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What to Do If Your Child Needs a Tutor

Dr. Patricia Nan Anderson

Development & Learning

Now that the school year is well underway, it might be clear that your child is falling behind in key skills or essential subjects. The school can only do so much. To get your child back on track and level with her classmates, you might be thinking of hiring a tutor.

If this is your situation, then here are some points to consider.

Get clear direction from your child’s teacher. Some kids are behind in subject-matter skills, like arithmetic or phonics. Other kids lack focus and organization skills. It’s important to know exactly where the problems lie, if you’re going to find a tutor capable of making a change.

Decide if you can do the tutoring yourself. There are advantages to being your child’s tutor: less cost and more flexibility in the schedule are two. But there are disadvantages too, if you are uncertain how to teach what needs to be learned or if you are likely to get impatient with your child or let sessions slide. If you really can do this work and really want to, then here are some steps to take:

  1. Set daily goals for practice. Daily practice is the most important thing. It’s too easy to let things slide but there’s no way to cram 10 weeks of work into the last two weeks before the term ends. So make working on school skills part of the regular routine of every single day.
  2. Round up practice materials. Every bookstore has workbooks and that’s a good starting point. But also try to locate instructional websites for kids and good books to read. Math, reading and writing are part of everyday life. Make opportunities to find these in the activities your child does for fun.
  3. Choose a location that signals “this is serious.”  You might find it works best to hold tutoring sessions with your child at the local library  or some other place different from home. This makes this session more formal, less open to interruption, and assures that you and she will take the time needed to really make progress. If you can’t leave the house for your tutoring sessions, at least designate a particular time and place, and turn off distractions.
  4. Be professional and pleasant. Your child already knows he’s behind. He doesn’t need you to threaten him or get frustrated. If your child doesn’t understand or can’t master a skill, find alternative ways to explain it. You and your child share equally the responsibility for teaching and learning.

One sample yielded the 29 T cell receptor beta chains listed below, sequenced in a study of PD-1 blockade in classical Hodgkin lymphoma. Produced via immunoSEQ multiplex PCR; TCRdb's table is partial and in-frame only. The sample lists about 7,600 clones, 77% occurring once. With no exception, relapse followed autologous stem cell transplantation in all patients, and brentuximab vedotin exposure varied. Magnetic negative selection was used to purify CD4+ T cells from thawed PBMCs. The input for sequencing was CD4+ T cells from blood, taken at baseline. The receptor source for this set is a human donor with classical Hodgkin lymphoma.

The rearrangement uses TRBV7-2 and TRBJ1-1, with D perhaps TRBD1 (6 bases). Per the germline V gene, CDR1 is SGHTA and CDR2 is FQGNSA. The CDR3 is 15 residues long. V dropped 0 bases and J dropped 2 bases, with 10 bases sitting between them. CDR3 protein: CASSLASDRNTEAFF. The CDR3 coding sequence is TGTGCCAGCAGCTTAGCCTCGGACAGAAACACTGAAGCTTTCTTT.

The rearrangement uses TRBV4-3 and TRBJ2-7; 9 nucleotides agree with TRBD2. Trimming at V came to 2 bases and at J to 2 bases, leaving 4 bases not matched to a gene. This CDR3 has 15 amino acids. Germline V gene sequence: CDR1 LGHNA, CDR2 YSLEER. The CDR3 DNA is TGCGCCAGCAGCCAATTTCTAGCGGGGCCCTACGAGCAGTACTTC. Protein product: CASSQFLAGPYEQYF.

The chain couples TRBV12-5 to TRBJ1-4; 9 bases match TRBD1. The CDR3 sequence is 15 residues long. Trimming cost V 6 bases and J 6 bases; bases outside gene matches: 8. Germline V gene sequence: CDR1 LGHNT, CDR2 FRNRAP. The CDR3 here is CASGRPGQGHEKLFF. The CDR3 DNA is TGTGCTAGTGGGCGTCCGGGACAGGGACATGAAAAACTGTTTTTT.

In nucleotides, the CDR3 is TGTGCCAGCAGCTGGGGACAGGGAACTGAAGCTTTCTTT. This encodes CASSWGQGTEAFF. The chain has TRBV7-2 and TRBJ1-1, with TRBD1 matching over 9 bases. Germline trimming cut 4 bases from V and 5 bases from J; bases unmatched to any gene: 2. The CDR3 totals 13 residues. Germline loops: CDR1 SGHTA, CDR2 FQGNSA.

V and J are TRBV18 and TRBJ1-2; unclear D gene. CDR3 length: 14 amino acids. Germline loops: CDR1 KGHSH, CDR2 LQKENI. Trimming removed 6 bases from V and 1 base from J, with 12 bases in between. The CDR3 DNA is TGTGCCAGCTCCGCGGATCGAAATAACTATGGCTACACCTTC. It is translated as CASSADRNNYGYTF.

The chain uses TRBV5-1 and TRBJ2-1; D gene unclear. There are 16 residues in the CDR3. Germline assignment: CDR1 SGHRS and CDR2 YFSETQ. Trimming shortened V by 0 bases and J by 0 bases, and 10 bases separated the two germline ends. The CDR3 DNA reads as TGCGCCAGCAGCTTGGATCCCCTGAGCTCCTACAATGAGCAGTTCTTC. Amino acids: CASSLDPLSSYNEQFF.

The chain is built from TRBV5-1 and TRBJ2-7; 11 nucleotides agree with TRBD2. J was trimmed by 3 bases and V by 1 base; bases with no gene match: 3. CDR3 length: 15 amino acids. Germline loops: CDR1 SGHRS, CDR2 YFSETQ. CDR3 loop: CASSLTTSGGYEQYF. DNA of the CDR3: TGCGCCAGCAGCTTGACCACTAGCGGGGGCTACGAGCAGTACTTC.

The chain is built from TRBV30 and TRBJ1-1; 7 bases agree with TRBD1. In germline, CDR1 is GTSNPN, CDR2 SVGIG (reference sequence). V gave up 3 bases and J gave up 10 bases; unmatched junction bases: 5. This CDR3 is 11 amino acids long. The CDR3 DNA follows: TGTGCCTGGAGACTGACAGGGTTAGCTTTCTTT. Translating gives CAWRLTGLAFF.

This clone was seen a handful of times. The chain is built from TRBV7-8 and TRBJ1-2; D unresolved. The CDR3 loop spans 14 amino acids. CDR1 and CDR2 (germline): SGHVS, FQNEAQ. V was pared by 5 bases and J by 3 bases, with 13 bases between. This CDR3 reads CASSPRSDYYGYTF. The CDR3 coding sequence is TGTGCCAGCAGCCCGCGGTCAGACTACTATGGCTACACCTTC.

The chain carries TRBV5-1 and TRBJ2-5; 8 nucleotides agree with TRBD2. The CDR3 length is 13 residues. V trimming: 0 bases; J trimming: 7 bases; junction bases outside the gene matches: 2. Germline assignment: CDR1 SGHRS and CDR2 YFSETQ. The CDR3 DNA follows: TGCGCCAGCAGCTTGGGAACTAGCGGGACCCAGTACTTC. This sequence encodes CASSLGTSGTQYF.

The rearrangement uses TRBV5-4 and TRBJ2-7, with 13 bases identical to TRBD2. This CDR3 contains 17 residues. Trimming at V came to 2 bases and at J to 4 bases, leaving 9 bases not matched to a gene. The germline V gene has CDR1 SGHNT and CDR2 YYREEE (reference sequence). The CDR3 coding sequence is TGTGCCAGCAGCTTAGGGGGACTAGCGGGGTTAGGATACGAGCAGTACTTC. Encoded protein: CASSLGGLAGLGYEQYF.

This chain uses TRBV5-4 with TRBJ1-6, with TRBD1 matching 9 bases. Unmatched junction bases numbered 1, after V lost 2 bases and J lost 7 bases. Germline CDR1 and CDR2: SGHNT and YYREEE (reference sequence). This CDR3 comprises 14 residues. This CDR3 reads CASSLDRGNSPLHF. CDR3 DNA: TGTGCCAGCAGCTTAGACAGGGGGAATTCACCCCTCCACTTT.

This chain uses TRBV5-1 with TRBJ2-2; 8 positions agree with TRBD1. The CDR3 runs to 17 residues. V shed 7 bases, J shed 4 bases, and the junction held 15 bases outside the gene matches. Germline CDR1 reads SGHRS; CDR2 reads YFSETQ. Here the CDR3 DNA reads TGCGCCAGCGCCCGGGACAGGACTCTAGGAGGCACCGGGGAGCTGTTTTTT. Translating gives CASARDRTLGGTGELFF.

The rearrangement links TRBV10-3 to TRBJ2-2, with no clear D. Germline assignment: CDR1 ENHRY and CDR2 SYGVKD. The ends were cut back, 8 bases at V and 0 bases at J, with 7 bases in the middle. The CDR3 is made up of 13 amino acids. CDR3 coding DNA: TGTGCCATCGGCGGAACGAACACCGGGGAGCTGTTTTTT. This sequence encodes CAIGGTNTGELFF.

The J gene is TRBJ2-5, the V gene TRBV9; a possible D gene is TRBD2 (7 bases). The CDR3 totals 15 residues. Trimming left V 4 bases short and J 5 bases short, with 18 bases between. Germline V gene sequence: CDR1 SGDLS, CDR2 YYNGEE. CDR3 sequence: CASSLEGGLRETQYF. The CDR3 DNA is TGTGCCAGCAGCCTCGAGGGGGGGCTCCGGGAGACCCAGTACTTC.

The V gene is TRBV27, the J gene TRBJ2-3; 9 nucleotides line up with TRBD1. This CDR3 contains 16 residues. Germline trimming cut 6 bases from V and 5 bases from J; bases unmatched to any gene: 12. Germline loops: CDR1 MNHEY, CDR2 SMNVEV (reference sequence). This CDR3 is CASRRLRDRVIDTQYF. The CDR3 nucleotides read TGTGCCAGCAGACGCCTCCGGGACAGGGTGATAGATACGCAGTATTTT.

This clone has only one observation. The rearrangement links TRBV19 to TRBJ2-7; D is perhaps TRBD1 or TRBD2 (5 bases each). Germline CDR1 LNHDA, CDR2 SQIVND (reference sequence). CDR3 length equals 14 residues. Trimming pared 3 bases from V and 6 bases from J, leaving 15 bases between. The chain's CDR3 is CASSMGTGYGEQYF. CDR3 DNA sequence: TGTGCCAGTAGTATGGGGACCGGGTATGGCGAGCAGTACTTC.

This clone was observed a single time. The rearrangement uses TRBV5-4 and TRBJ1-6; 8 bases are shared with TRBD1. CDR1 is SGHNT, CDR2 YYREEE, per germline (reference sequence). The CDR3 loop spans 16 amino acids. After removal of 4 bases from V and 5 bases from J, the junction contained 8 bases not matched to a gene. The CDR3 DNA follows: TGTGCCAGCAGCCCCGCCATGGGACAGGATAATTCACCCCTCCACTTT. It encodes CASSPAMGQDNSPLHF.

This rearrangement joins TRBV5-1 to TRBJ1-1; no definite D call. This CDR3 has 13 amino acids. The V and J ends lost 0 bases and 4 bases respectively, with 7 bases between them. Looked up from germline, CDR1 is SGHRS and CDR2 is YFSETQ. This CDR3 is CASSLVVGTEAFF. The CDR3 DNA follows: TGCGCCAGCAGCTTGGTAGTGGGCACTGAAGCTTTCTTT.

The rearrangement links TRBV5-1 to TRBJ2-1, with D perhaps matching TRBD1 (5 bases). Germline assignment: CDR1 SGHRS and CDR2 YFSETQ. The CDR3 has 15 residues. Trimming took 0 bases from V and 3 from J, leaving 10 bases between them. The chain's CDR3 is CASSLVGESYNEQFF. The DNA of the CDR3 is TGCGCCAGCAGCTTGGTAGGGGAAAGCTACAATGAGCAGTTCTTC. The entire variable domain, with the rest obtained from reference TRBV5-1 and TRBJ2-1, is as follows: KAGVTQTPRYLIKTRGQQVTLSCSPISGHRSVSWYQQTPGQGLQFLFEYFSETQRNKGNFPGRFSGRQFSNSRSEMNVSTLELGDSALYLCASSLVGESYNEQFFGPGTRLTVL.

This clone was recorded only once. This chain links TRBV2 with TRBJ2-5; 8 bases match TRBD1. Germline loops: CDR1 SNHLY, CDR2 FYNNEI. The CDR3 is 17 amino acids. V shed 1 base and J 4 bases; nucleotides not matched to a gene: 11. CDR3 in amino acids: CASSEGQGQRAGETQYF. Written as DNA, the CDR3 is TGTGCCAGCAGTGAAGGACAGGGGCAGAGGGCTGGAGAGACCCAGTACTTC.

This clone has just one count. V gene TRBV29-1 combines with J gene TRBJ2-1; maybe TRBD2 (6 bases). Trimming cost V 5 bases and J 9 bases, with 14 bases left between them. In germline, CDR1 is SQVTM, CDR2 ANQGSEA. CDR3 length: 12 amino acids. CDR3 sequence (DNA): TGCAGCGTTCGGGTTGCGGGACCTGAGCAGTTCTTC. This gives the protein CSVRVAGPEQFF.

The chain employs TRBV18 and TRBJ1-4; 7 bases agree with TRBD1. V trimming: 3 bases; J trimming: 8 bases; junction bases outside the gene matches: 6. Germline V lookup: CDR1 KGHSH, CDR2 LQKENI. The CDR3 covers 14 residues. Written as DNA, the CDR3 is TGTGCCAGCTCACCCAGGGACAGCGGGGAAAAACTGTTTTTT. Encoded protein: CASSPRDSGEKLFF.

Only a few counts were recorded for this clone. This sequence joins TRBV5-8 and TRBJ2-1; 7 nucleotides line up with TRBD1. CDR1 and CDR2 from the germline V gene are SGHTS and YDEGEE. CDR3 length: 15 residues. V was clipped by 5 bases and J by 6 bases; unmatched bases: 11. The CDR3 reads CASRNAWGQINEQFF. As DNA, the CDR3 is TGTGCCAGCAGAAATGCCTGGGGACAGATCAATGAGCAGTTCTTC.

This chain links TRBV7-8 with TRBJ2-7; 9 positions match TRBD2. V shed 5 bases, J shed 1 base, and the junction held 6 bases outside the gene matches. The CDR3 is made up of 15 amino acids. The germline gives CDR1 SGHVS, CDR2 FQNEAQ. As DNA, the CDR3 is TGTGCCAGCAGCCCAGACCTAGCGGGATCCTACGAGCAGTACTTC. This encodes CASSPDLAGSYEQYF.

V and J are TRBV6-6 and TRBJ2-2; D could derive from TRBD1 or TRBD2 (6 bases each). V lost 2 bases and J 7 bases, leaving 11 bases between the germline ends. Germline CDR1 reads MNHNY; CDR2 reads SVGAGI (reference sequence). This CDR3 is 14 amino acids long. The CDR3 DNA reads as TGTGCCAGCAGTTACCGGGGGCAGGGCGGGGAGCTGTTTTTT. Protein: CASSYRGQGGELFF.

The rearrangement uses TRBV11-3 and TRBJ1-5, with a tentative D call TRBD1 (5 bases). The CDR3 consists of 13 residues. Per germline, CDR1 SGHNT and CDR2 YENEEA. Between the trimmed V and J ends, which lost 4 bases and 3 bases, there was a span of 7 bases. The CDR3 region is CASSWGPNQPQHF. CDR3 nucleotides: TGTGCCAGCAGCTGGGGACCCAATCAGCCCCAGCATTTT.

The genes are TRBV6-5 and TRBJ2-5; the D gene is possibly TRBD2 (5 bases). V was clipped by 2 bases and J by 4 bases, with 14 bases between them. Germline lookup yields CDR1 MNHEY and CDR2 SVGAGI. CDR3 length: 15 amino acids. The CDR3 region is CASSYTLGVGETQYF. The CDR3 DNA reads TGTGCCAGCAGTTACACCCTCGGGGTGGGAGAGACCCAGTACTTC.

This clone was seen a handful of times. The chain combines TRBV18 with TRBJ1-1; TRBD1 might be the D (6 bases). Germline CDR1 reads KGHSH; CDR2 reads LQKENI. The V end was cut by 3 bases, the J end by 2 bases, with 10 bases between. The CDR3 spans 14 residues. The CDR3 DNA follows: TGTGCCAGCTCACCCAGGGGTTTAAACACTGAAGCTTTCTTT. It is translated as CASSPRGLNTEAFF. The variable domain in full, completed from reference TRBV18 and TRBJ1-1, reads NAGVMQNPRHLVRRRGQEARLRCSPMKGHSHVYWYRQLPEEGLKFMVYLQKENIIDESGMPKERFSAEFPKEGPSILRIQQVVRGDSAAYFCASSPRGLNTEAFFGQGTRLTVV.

You might decide you want to hire someone else instead. If that’s so, then here are some factors to consider. 

  1. Find a tutor with the greatest chance of success. You might consider a high school or college student you know. You might choose a tutoring center. Or you might select an independent tutor who takes individual students. Your school district might have a list of local tutors or other parents might be able to refer you. But this is your money and your child’s future at stake. Find someone you have confidence in.
  2. Be clear about what you want covered. Some tutoring services work to their own agendas and take a long time to start working on the skills your child needs right now. Make certain that while a tutor works on foundational skills your child missed years ago, he or she also works on grade-level skills or the homework help your child needs right now. Set clear goals with the tutor. 
  3. Schedule tutoring sessions at least weekly. A weekly tutoring session provides accountability and a chance to notice progress made and progress not-made. While a monthly or every-other-week schedule might cost less, it will also result in slower progress or no progress at all. You might find that twice-weekly sessions support your child the best.

If you or if someone else is your child’s tutor, the key is to not use tutoring as a punishment. Don’t threaten your child with tutoring if he doesn’t shape up at school. Don’t make comparisons between the child who needs tutoring and another child who is doing well in school. If you hire an outside tutor, that might mean there’s not enough time or money for an extracurricular activity, but resist the temptation to use tutoring as the reason for cutting back on fun things. Doing better at school shouldn’t come with negative effects.

Doing better at school starts early. Helping the child who is off to a weak start academically just makes sense. Starting tutoring early in the school year gets better results than waiting until the end of the school year.

One way or another, help your child to feel success.


© 2014, Patricia Nan Anderson. All rights reserved. This material may not be published, broadcast, rewritten, or redistributed. Look for free downloads on Dr. Anderson’s website at

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Dr. Patricia Nan Anderson

Dr. Patricia Anderson is a nationally acclaimed educational psychologist and the author of “Parenting: A Field Guide.” Dr. Anderson is on the Early Childhood faculty at Walden University and she is a Contributing Editor for Advantage4Parents.